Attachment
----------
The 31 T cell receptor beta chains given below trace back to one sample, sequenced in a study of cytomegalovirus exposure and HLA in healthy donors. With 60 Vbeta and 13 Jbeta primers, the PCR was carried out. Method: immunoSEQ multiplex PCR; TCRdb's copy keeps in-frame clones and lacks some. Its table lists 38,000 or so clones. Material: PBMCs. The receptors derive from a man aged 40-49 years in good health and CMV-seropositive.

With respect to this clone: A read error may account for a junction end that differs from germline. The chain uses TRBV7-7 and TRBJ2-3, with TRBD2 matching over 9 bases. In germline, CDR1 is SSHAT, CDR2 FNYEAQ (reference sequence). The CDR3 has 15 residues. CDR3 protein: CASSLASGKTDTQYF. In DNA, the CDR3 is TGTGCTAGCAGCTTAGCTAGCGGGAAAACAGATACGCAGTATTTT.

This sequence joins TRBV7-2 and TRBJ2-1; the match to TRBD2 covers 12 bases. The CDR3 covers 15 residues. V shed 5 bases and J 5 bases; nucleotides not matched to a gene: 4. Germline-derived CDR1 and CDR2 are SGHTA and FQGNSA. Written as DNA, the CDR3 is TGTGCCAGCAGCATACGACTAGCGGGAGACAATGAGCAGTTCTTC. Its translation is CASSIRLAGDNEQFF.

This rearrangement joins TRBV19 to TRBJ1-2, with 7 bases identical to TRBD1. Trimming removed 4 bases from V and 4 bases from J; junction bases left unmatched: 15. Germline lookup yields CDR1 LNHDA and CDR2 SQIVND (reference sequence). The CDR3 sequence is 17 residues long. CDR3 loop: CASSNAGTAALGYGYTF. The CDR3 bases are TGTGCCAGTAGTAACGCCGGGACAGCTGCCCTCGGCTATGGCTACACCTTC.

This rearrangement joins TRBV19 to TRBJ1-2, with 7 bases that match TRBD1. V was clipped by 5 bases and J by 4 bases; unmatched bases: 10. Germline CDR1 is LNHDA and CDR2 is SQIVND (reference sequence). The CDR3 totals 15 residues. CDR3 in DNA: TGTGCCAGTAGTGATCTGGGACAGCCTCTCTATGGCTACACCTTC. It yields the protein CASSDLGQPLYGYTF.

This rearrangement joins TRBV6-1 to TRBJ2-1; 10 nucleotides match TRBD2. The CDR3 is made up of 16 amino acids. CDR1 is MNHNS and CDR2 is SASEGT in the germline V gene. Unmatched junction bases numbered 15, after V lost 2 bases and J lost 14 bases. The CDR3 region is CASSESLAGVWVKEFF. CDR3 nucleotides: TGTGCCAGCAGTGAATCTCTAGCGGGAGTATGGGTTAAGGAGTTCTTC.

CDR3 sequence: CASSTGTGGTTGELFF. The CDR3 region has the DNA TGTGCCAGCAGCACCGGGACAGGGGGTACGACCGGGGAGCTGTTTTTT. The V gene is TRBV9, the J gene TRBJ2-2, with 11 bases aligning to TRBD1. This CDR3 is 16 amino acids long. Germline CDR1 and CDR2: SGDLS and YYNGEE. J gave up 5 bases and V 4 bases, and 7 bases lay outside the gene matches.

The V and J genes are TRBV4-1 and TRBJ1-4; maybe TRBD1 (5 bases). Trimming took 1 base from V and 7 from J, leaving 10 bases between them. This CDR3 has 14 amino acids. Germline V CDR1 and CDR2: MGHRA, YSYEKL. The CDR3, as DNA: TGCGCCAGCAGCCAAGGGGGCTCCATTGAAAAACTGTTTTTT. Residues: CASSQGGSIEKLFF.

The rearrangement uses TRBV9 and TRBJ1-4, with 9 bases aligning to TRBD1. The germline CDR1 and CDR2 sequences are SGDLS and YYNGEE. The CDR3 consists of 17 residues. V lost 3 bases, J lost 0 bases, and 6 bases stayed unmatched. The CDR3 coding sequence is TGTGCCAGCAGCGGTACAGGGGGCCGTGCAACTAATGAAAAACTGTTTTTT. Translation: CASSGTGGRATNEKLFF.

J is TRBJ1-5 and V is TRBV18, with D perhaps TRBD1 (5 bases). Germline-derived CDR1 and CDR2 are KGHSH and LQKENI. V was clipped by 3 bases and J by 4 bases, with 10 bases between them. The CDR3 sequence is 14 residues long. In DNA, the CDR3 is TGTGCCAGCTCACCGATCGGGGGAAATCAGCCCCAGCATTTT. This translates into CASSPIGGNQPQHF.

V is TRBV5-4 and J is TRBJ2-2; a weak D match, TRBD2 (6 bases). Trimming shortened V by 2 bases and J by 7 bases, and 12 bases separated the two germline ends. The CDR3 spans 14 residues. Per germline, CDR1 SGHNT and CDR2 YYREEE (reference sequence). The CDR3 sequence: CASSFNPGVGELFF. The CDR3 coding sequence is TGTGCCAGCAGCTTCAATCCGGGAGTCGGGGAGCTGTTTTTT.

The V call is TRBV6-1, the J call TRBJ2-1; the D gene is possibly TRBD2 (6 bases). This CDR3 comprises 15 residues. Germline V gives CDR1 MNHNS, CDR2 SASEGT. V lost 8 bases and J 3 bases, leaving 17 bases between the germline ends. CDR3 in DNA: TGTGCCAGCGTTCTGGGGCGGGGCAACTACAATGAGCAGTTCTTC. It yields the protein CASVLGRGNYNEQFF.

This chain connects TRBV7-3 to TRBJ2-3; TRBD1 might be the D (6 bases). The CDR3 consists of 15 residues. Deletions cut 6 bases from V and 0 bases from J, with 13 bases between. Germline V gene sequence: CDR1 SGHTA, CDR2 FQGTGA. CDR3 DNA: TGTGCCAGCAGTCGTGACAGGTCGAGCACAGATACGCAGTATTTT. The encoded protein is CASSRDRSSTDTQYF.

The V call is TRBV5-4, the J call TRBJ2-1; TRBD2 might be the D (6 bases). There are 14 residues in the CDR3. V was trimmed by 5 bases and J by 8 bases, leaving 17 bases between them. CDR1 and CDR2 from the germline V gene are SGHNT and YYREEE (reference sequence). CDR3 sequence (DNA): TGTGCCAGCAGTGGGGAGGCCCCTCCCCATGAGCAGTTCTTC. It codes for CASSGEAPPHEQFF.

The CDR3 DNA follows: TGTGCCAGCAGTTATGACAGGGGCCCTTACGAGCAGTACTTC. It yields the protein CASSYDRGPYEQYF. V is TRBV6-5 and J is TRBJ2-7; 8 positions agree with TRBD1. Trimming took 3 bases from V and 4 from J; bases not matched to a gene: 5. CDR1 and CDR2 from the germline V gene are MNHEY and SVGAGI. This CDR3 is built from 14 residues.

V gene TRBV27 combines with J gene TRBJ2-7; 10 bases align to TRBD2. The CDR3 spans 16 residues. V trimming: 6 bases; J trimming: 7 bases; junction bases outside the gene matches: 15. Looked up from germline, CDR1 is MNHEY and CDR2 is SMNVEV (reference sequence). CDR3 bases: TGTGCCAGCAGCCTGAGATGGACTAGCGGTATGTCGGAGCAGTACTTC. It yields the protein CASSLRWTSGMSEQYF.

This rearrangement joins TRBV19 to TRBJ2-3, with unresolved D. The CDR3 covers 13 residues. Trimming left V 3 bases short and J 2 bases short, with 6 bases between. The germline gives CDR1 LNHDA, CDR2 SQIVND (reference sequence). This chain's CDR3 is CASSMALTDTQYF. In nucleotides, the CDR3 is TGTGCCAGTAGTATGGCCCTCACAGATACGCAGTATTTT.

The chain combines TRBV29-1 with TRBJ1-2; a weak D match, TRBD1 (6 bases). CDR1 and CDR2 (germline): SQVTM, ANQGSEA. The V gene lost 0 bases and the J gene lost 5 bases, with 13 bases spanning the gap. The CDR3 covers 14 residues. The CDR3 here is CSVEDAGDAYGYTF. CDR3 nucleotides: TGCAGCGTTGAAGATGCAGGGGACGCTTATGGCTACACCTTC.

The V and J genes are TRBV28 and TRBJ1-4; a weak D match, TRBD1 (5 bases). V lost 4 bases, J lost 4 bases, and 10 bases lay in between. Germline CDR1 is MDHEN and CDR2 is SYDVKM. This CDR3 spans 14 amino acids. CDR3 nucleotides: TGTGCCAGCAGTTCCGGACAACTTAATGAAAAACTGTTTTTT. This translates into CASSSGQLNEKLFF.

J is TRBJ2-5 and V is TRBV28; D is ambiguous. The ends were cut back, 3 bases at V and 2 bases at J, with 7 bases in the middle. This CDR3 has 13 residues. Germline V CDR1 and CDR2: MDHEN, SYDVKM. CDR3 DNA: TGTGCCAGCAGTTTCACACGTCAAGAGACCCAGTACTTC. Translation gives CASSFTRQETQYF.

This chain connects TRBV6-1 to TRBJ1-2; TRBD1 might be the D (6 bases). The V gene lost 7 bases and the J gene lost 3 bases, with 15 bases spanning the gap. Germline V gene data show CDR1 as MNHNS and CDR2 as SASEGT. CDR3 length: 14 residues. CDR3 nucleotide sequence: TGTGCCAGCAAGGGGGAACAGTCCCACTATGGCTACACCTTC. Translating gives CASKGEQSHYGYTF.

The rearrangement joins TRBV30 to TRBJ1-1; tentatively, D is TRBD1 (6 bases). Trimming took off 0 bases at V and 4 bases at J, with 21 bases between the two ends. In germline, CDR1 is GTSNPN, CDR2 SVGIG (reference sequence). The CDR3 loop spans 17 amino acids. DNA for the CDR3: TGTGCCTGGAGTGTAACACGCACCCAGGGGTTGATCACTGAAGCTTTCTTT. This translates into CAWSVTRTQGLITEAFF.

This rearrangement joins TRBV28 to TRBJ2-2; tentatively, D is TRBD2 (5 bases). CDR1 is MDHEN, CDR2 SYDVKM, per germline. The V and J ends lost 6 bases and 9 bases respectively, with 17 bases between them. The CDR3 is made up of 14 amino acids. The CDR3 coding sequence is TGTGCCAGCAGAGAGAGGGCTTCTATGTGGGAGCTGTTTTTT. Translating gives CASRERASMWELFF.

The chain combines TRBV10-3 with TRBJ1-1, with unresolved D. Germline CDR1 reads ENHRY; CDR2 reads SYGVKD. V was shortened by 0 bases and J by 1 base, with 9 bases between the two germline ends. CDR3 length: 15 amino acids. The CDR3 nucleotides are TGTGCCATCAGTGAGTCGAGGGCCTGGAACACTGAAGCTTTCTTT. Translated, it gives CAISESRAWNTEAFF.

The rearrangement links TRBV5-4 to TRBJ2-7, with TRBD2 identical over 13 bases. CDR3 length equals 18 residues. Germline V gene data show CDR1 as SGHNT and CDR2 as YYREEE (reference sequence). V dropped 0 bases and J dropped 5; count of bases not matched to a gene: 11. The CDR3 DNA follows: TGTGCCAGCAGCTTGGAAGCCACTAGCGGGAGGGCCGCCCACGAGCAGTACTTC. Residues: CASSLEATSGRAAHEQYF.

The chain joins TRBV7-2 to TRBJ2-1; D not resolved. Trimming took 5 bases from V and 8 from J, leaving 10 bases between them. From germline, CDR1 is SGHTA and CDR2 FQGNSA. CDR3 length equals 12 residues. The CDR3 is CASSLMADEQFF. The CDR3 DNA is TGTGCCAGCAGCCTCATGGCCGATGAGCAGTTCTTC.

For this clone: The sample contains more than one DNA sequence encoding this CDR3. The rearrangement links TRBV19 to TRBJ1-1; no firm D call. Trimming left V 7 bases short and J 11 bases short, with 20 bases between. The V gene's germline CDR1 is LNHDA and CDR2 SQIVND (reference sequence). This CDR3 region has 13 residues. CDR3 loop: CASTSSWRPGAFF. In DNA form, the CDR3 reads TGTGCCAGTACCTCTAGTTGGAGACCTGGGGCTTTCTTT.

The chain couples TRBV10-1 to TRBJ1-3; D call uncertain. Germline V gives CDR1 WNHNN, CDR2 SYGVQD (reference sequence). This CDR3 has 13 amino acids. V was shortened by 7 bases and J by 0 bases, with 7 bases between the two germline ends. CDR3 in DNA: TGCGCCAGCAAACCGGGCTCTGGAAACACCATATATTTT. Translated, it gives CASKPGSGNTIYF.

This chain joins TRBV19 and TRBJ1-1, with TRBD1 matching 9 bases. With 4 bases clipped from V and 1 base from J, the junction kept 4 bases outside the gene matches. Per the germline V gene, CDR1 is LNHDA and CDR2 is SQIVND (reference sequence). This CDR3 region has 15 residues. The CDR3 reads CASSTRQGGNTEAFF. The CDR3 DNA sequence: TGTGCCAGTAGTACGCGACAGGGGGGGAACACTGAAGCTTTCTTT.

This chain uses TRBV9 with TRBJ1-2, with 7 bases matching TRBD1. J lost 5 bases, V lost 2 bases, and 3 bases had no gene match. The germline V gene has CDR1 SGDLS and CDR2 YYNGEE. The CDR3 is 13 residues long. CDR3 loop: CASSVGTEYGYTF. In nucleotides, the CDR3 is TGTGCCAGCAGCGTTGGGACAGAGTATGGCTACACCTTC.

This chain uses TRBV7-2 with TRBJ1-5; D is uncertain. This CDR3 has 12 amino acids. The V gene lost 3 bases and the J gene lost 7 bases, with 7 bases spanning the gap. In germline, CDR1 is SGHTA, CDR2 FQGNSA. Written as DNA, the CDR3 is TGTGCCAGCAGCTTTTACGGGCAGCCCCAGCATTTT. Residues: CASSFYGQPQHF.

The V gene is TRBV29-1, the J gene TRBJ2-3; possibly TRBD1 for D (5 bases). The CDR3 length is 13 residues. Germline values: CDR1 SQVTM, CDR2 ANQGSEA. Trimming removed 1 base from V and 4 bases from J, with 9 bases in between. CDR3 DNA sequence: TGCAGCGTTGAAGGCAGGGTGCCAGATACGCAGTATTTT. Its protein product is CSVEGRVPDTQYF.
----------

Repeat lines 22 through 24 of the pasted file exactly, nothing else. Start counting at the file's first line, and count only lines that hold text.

The rearrangement joins TRBV30 to TRBJ1-1; tentatively, D is TRBD1 (6 bases). Trimming took off 0 bases at V and 4 bases at J, with 21 bases between the two ends. In germline, CDR1 is GTSNPN, CDR2 SVGIG (reference sequence). The CDR3 loop spans 17 amino acids. DNA for the CDR3: TGTGCCTGGAGTGTAACACGCACCCAGGGGTTGATCACTGAAGCTTTCTTT. This translates into CAWSVTRTQGLITEAFF.

This rearrangement joins TRBV28 to TRBJ2-2; tentatively, D is TRBD2 (5 bases). CDR1 is MDHEN, CDR2 SYDVKM, per germline. The V and J ends lost 6 bases and 9 bases respectively, with 17 bases between them. The CDR3 is made up of 14 amino acids. The CDR3 coding sequence is TGTGCCAGCAGAGAGAGGGCTTCTATGTGGGAGCTGTTTTTT. Translating gives CASRERASMWELFF.

The chain combines TRBV10-3 with TRBJ1-1, with unresolved D. Germline CDR1 reads ENHRY; CDR2 reads SYGVKD. V was shortened by 0 bases and J by 1 base, with 9 bases between the two germline ends. CDR3 length: 15 amino acids. The CDR3 nucleotides are TGTGCCATCAGTGAGTCGAGGGCCTGGAACACTGAAGCTTTCTTT. Translated, it gives CAISESRAWNTEAFF.